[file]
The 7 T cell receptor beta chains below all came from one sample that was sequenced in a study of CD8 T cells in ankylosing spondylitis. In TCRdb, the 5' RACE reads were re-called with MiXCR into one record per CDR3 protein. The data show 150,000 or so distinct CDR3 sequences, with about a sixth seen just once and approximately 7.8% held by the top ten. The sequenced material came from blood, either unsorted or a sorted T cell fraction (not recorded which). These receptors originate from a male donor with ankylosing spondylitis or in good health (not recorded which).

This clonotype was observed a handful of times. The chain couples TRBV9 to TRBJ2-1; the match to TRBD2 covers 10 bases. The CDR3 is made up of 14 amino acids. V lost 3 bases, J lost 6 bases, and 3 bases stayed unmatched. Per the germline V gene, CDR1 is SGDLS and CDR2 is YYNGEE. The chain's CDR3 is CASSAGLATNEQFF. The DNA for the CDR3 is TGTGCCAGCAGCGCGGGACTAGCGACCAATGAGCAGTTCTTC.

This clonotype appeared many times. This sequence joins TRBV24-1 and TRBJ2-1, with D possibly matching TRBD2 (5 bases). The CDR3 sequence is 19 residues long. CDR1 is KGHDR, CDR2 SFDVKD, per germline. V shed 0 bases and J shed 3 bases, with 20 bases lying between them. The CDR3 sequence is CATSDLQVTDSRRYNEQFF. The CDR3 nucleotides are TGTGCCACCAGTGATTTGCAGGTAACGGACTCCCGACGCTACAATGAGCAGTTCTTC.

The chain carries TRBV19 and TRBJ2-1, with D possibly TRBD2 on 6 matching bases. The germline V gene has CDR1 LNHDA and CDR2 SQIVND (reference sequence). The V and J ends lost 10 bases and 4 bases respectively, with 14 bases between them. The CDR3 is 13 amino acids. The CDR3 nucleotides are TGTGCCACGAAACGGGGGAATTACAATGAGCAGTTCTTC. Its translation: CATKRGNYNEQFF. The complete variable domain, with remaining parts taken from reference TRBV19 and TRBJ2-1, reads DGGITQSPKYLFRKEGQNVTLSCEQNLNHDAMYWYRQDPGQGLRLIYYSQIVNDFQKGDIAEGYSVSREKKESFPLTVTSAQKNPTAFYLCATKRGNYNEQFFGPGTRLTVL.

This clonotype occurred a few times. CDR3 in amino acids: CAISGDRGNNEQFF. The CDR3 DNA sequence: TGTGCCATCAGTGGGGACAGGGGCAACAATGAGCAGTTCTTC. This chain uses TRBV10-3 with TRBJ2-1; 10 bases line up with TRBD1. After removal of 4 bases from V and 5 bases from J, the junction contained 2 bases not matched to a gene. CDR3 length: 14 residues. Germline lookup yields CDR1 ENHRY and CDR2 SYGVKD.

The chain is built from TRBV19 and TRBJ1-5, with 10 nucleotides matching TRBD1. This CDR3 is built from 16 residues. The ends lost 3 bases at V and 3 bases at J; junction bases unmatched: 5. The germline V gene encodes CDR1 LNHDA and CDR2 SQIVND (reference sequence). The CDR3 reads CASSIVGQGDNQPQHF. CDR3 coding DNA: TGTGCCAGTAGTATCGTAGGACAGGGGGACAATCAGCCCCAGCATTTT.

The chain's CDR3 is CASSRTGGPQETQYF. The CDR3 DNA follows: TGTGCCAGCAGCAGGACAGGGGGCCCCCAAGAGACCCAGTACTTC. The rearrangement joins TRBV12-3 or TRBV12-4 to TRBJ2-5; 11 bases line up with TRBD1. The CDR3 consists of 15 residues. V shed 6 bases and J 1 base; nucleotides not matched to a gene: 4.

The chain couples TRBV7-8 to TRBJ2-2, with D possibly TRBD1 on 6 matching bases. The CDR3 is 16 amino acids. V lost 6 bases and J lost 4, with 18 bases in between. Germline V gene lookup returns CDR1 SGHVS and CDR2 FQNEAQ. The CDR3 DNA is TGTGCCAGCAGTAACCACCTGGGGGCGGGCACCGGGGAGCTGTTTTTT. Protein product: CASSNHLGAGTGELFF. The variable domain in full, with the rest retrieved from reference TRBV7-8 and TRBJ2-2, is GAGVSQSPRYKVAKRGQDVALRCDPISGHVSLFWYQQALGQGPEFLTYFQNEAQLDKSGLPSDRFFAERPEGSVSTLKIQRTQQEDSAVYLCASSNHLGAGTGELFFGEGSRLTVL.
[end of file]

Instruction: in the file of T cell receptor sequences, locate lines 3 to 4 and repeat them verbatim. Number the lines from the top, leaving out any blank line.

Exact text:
This clonotype appeared many times. This sequence joins TRBV24-1 and TRBJ2-1, with D possibly matching TRBD2 (5 bases). The CDR3 sequence is 19 residues long. CDR1 is KGHDR, CDR2 SFDVKD, per germline. V shed 0 bases and J shed 3 bases, with 20 bases lying between them. The CDR3 sequence is CATSDLQVTDSRRYNEQFF. The CDR3 nucleotides are TGTGCCACCAGTGATTTGCAGGTAACGGACTCCCGACGCTACAATGAGCAGTTCTTC.

The chain carries TRBV19 and TRBJ2-1, with D possibly TRBD2 on 6 matching bases. The germline V gene has CDR1 LNHDA and CDR2 SQIVND (reference sequence). The V and J ends lost 10 bases and 4 bases respectively, with 14 bases between them. The CDR3 is 13 amino acids. The CDR3 nucleotides are TGTGCCACGAAACGGGGGAATTACAATGAGCAGTTCTTC. Its translation: CATKRGNYNEQFF. The complete variable domain, with remaining parts taken from reference TRBV19 and TRBJ2-1, reads DGGITQSPKYLFRKEGQNVTLSCEQNLNHDAMYWYRQDPGQGLRLIYYSQIVNDFQKGDIAEGYSVSREKKESFPLTVTSAQKNPTAFYLCATKRGNYNEQFFGPGTRLTVL.